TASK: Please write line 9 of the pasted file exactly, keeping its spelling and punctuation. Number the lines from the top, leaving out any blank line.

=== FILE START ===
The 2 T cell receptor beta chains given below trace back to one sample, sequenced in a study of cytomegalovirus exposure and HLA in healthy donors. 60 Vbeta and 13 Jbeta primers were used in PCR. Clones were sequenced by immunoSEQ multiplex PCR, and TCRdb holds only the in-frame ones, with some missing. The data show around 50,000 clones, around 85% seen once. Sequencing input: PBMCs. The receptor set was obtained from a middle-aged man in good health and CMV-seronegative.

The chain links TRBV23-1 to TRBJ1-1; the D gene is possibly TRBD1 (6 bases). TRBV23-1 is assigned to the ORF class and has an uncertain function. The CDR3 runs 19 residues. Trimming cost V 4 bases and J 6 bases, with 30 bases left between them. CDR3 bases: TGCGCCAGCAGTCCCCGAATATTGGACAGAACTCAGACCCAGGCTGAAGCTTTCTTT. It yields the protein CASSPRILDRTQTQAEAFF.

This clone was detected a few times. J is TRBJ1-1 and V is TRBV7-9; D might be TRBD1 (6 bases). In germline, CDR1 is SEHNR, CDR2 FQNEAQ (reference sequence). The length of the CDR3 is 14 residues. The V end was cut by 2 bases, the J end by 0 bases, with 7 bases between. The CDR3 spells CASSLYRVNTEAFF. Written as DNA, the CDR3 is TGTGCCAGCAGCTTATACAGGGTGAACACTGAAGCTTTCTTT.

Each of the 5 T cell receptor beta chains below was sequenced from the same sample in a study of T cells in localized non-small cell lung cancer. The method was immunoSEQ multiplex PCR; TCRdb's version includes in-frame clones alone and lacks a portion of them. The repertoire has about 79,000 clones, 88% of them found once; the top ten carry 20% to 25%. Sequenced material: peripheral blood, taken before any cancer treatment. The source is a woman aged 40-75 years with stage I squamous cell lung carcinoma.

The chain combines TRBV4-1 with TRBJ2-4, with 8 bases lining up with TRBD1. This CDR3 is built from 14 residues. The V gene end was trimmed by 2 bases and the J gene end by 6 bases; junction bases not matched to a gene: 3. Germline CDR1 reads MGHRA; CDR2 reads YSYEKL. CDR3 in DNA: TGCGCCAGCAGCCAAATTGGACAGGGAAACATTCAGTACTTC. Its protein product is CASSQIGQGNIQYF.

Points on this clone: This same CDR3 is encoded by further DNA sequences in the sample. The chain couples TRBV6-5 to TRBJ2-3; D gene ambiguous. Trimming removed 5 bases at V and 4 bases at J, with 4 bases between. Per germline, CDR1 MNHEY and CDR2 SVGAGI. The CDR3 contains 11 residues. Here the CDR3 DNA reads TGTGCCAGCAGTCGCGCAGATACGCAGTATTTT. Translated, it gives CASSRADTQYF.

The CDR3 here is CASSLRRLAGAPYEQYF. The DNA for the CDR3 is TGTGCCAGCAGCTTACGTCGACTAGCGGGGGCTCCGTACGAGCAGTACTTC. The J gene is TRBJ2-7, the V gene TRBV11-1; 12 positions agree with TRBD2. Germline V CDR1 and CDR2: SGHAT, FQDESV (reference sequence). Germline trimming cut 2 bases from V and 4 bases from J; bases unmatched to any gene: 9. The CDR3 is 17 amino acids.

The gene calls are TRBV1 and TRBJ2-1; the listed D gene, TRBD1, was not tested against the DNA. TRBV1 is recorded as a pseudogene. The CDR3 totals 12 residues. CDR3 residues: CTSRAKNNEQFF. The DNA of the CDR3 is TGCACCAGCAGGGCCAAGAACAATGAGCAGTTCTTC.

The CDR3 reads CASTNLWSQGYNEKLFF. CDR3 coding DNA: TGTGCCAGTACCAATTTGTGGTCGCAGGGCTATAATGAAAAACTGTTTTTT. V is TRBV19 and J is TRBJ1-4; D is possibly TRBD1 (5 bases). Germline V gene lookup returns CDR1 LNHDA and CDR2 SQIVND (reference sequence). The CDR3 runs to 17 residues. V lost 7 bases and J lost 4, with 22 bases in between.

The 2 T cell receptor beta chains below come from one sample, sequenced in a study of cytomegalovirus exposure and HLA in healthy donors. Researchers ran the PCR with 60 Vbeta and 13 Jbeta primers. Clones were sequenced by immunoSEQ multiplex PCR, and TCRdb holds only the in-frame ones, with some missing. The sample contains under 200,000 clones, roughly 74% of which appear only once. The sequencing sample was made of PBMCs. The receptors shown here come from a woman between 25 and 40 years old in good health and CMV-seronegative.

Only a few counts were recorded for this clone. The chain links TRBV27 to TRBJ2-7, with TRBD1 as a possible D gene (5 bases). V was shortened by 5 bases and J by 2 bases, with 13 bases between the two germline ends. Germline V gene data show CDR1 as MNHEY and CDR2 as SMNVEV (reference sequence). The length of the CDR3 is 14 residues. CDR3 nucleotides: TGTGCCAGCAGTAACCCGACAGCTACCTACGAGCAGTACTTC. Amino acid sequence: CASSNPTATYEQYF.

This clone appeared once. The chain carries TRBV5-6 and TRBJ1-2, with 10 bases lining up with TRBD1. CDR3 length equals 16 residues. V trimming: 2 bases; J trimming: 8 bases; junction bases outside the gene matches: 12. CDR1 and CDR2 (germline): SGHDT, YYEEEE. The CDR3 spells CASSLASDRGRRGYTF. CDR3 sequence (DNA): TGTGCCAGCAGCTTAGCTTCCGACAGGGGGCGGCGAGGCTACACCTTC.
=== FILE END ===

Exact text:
The CDR3 reads CASTNLWSQGYNEKLFF. CDR3 coding DNA: TGTGCCAGTACCAATTTGTGGTCGCAGGGCTATAATGAAAAACTGTTTTTT. V is TRBV19 and J is TRBJ1-4; D is possibly TRBD1 (5 bases). Germline V gene lookup returns CDR1 LNHDA and CDR2 SQIVND (reference sequence). The CDR3 runs to 17 residues. V lost 7 bases and J lost 4, with 22 bases in between.